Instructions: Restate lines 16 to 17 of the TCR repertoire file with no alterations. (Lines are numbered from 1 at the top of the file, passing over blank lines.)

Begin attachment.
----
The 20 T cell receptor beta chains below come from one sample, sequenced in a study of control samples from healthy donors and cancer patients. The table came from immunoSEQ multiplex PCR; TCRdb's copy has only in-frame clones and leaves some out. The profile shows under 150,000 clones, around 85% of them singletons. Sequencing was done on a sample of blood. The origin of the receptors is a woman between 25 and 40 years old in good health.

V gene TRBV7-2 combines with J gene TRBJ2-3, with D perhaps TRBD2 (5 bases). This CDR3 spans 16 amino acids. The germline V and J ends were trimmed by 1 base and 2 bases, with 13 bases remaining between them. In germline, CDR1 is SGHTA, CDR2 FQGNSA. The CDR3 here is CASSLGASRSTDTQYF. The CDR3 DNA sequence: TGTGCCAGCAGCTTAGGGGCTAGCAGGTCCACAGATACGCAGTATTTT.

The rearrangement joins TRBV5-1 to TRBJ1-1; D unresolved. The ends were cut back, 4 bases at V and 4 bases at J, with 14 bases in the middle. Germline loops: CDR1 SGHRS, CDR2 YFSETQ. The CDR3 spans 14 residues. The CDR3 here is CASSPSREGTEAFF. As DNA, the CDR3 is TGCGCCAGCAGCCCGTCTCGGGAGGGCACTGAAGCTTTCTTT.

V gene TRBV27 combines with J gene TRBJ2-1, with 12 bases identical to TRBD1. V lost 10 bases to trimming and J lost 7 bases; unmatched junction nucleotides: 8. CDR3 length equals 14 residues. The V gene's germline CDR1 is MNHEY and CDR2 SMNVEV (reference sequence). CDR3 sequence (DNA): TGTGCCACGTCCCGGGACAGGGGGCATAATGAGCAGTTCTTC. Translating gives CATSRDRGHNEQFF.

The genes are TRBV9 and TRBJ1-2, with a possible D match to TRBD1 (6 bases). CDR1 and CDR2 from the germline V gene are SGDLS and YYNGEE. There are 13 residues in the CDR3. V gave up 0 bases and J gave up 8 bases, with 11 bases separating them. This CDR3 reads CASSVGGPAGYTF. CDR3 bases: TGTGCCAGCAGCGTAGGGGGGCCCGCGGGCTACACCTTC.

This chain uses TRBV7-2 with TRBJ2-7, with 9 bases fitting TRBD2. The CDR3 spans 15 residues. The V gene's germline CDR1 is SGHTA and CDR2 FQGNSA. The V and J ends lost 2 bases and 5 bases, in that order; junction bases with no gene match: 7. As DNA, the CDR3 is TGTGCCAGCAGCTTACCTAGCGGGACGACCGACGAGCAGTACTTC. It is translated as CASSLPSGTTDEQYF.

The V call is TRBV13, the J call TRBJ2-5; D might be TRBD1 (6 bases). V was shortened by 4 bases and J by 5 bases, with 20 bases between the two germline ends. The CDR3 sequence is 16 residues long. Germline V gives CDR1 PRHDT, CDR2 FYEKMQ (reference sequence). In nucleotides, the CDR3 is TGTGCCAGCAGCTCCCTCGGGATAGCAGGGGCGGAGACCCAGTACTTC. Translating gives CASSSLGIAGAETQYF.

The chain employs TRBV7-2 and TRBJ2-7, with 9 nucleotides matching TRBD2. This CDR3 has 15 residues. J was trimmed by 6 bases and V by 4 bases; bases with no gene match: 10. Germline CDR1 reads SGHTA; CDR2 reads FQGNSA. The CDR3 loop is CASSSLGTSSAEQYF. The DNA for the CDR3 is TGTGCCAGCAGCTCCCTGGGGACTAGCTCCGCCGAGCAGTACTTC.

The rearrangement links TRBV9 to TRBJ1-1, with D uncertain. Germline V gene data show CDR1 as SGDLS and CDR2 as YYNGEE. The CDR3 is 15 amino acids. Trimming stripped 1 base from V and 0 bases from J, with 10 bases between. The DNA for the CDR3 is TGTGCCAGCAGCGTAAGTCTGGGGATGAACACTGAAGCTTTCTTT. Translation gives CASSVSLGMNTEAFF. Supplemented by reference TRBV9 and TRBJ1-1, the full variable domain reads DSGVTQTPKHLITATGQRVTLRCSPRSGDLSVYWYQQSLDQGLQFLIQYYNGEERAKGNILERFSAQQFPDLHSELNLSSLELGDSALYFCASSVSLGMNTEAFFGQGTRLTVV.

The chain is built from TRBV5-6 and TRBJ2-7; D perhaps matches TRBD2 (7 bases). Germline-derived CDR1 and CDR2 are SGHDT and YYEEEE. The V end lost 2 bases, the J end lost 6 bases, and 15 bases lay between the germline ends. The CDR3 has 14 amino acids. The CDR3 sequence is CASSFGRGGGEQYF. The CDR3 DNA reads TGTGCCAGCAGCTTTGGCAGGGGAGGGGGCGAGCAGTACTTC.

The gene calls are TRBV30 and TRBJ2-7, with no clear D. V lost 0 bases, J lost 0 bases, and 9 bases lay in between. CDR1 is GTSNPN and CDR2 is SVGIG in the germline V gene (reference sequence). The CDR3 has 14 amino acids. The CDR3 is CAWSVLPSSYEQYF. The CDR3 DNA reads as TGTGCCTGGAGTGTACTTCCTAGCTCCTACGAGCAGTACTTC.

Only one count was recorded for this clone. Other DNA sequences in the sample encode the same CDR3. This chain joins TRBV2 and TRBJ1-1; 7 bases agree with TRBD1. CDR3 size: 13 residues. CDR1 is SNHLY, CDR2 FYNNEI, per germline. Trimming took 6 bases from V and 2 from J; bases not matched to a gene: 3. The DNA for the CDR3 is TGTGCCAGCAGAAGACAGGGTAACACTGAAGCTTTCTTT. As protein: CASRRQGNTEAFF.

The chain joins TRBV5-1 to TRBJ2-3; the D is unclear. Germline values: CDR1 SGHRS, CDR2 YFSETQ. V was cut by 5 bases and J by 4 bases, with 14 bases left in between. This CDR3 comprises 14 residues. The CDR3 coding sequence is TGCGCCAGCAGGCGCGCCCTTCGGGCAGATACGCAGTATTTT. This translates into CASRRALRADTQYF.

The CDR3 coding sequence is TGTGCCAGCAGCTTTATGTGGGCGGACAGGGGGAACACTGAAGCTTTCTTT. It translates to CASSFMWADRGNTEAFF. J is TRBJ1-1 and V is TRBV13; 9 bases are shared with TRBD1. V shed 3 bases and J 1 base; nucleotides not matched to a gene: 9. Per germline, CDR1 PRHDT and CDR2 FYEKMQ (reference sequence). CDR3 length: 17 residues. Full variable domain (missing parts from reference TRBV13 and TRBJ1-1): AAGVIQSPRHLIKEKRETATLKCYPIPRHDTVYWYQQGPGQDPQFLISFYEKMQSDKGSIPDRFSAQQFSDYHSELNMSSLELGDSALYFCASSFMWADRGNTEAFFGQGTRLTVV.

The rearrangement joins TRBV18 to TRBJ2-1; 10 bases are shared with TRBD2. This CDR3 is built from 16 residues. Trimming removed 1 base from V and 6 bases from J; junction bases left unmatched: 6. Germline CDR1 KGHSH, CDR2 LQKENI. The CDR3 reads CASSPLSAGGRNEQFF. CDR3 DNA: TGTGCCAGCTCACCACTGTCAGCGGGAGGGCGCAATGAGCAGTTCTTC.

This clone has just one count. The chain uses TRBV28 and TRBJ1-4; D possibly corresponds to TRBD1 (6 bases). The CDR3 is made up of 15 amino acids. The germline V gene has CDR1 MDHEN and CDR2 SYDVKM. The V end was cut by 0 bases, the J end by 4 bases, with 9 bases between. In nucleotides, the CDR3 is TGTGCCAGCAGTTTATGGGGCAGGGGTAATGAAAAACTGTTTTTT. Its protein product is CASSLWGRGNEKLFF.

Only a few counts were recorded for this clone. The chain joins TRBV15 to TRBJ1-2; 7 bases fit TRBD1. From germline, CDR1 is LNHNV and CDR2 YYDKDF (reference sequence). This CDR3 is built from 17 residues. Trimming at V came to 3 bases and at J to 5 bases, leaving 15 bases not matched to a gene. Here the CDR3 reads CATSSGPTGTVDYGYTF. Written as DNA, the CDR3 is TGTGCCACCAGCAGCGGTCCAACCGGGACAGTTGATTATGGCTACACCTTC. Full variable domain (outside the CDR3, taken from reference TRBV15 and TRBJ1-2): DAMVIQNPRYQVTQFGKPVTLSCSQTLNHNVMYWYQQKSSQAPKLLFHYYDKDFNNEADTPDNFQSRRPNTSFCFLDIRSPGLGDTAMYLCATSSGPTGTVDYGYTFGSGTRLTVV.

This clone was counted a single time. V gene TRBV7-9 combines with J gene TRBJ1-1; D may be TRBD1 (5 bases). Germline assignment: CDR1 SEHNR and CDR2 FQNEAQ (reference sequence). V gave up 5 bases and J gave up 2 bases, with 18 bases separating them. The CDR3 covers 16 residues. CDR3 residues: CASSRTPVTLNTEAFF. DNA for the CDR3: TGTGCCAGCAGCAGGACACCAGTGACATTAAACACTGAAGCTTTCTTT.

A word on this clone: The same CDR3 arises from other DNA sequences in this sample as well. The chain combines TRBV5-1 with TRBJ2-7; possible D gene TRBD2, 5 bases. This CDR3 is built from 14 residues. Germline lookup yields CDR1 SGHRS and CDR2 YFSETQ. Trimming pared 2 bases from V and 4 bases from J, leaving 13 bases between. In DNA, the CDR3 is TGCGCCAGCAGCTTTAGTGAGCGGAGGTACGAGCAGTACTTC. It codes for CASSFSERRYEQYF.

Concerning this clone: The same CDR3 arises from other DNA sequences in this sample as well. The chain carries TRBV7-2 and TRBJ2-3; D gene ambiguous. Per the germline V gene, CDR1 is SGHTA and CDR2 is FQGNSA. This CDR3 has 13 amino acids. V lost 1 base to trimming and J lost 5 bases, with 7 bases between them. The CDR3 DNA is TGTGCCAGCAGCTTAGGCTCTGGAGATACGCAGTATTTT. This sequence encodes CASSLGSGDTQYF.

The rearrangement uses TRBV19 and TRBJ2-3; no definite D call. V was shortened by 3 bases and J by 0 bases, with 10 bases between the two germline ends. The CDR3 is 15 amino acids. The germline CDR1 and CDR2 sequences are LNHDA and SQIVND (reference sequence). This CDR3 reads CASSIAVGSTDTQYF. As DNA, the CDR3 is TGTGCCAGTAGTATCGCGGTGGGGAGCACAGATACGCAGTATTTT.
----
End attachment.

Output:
This clone has just one count. The chain uses TRBV28 and TRBJ1-4; D possibly corresponds to TRBD1 (6 bases). The CDR3 is made up of 15 amino acids. The germline V gene has CDR1 MDHEN and CDR2 SYDVKM. The V end was cut by 0 bases, the J end by 4 bases, with 9 bases between. In nucleotides, the CDR3 is TGTGCCAGCAGTTTATGGGGCAGGGGTAATGAAAAACTGTTTTTT. Its protein product is CASSLWGRGNEKLFF.

Only a few counts were recorded for this clone. The chain joins TRBV15 to TRBJ1-2; 7 bases fit TRBD1. From germline, CDR1 is LNHNV and CDR2 YYDKDF (reference sequence). This CDR3 is built from 17 residues. Trimming at V came to 3 bases and at J to 5 bases, leaving 15 bases not matched to a gene. Here the CDR3 reads CATSSGPTGTVDYGYTF. Written as DNA, the CDR3 is TGTGCCACCAGCAGCGGTCCAACCGGGACAGTTGATTATGGCTACACCTTC. Full variable domain (outside the CDR3, taken from reference TRBV15 and TRBJ1-2): DAMVIQNPRYQVTQFGKPVTLSCSQTLNHNVMYWYQQKSSQAPKLLFHYYDKDFNNEADTPDNFQSRRPNTSFCFLDIRSPGLGDTAMYLCATSSGPTGTVDYGYTFGSGTRLTVV.